Residential Developers and Brokers Set their Sights on Brooklyn

By Veronica Grecu, Associate Editor Citing a recent report by real estate consultant Nancy Packes, The Wall Street Journal reveals that developers are eying Brooklyn as a potential real estate mecca. Manhattan is no longer a preferred option for new housing [...]

Citing a recent report by real estate consultant Nancy Packes, The Wall Street Journal reveals that developers are eying Brooklyn as a potential real estate mecca. Manhattan is no longer a preferred option for new housing projects as building space for residential use has become very scarce. As many as 14,000 new residential units will be developed in Brooklyn over the next years, while Manhattan will only see 5,000, says the report. The Williamsburg waterfront is also likely to see a large number of developments in the coming years.

Developers are encouraged to focus on the demands of tech and creative workers, who account for 34 percent of Brooklyn renters. Given the fact that these are young and active professionals who prefer simple, affordable apartments, the idea of luxurious amenities is out of the question in emerging Brooklyn neighborhoods where the average rent for studios and one- and two-bedroom units is $2,776 a month, almost 30 percent lower than a similar rent in Manhattan.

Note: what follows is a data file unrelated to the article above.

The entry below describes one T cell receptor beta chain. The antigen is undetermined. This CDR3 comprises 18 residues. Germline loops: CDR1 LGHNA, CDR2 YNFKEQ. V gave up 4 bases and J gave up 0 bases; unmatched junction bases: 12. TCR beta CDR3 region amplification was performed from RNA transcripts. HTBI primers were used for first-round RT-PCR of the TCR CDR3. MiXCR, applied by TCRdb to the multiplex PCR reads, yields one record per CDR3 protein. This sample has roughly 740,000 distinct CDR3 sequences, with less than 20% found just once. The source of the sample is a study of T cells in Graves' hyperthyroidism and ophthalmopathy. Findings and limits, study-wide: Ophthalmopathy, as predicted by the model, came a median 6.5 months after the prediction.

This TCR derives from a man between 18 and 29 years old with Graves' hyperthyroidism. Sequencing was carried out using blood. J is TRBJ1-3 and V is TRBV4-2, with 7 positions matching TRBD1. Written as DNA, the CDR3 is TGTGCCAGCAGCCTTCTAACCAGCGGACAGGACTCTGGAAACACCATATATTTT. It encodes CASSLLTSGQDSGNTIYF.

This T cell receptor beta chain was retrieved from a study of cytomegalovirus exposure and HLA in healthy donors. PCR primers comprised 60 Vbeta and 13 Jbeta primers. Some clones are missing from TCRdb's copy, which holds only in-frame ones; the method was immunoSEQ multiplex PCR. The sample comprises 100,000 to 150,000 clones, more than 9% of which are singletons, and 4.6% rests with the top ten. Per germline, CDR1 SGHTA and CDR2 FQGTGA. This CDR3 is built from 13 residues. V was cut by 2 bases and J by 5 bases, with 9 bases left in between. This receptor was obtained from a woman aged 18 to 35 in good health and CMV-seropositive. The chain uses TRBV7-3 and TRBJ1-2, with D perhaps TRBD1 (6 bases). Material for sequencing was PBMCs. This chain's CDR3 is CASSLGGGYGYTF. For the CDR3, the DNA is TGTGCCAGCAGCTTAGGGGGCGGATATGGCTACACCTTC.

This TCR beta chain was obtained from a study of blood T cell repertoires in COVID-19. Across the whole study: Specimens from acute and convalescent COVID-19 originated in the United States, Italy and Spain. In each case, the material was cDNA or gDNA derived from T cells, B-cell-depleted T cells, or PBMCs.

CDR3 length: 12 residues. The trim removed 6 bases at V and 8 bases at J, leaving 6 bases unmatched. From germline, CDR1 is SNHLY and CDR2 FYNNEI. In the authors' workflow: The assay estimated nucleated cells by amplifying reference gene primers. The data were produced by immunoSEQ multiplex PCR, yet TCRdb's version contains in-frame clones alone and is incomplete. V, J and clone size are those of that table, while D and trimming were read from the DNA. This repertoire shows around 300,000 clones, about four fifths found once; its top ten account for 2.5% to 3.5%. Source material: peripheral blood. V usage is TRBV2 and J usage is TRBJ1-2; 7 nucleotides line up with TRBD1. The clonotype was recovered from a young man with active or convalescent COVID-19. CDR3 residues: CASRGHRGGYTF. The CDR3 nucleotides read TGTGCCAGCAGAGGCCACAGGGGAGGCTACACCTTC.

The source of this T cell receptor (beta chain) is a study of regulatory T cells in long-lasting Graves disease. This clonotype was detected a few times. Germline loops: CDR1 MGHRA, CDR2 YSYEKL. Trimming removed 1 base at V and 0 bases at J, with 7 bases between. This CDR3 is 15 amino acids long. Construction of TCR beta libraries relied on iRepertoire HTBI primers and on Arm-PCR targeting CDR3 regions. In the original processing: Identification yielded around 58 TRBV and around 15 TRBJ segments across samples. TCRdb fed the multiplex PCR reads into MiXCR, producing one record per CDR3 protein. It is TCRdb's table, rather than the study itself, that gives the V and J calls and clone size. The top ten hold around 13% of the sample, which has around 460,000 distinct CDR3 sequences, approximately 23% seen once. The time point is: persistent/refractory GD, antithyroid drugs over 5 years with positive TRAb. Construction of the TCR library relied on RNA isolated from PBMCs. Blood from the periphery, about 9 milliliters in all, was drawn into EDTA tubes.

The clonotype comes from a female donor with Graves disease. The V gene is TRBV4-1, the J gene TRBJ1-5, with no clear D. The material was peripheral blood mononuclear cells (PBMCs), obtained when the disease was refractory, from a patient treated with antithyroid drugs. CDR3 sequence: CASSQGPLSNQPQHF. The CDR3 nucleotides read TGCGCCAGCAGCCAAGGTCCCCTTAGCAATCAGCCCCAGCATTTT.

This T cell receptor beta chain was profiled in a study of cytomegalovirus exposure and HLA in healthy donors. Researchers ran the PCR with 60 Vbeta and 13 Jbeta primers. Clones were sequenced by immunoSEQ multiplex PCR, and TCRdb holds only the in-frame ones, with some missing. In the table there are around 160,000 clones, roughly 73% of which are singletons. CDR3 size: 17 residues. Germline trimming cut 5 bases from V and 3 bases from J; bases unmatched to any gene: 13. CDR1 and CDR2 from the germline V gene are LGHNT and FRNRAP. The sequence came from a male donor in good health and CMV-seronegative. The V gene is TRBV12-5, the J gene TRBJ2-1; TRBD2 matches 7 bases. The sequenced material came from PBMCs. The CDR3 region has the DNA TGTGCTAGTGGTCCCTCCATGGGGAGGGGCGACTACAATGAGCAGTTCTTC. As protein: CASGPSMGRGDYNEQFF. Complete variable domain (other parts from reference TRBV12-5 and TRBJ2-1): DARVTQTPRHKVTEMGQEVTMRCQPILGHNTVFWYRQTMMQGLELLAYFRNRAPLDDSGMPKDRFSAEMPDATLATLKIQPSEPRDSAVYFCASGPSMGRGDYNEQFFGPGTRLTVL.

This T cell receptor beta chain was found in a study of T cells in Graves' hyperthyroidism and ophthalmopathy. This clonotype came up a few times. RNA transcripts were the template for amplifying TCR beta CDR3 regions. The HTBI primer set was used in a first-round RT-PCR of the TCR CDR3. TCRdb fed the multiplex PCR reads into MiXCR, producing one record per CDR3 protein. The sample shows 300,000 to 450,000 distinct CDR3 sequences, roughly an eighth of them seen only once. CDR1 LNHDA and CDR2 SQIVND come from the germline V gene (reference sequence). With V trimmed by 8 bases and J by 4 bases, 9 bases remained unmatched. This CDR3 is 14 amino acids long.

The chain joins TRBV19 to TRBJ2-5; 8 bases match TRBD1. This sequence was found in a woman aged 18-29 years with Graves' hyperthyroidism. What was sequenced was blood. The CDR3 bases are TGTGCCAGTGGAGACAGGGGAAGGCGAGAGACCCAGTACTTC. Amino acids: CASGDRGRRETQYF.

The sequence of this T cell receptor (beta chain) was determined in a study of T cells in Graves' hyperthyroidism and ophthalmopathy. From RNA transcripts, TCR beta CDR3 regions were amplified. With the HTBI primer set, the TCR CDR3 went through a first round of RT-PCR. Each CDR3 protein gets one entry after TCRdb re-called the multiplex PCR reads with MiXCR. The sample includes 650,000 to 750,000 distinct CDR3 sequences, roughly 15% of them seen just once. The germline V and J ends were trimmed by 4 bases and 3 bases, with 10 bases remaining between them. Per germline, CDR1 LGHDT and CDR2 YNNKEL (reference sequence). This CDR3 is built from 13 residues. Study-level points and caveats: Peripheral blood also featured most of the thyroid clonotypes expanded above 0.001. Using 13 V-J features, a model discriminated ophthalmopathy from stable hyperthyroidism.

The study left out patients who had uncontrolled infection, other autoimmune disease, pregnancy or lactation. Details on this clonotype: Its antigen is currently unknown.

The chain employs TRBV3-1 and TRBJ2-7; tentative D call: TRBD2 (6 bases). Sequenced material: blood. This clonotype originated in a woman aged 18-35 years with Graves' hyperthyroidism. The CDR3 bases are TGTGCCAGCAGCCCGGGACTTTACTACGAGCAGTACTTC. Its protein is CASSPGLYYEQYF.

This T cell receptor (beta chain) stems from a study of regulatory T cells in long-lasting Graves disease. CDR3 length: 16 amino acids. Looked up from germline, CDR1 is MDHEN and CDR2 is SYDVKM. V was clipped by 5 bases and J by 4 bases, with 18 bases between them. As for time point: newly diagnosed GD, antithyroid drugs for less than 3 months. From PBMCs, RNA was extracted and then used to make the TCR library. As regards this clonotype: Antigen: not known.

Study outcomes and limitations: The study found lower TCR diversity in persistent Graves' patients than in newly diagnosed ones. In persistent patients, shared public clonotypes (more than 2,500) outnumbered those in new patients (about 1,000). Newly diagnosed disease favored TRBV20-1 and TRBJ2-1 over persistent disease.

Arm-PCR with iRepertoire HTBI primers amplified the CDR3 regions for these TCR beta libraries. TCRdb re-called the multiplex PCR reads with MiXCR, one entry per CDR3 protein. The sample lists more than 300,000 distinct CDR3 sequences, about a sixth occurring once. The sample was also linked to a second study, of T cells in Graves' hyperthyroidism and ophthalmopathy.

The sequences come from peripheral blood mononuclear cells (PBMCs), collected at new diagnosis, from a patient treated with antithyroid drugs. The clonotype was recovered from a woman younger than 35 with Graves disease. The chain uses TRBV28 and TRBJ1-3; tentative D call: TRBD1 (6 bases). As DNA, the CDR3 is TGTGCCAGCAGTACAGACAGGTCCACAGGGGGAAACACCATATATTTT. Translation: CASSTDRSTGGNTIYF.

In other residential news, a multi-family building in Boerum Hill is up for sale for $1.7 million. The 5,500-square-foot property is marketed by Marcus & Millichap Real Estate Investment Services and, according to the Brooklyn Daily Eagle, is located strategically at 452 Atlantic Avenue in Downtown Brooklyn. Prospective buyers can also consider the remaining 21 units at the Richard Meyer On Prospect Park condo development, a 15-story glass tower marketed by Brown Harris Stevens Development Marketing. The one- to four-bedroom units range in size from 962 to 3,524 square feet and can be purchased at prices varying from $695,000 to $5.1 million for one of the three penthouses featuring a 3,500-square-foot terrace.

Photo credits Richard Meier & Partners Architect